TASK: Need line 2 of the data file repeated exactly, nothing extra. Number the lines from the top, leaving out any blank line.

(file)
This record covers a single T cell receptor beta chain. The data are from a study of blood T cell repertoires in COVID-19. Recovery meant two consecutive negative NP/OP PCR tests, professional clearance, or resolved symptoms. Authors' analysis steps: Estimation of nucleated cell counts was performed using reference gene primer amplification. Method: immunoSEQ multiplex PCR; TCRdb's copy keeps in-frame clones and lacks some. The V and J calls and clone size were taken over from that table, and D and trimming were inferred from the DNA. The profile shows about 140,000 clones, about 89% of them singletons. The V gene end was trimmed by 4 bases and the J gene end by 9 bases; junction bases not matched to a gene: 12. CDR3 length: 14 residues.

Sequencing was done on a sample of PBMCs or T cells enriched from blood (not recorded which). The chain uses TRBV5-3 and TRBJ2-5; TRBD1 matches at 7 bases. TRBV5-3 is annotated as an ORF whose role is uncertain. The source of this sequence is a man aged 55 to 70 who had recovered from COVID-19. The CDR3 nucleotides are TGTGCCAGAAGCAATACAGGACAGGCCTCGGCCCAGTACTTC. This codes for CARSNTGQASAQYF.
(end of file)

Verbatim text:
Sequencing was done on a sample of PBMCs or T cells enriched from blood (not recorded which). The chain uses TRBV5-3 and TRBJ2-5; TRBD1 matches at 7 bases. TRBV5-3 is annotated as an ORF whose role is uncertain. The source of this sequence is a man aged 55 to 70 who had recovered from COVID-19. The CDR3 nucleotides are TGTGCCAGAAGCAATACAGGACAGGCCTCGGCCCAGTACTTC. This codes for CARSNTGQASAQYF.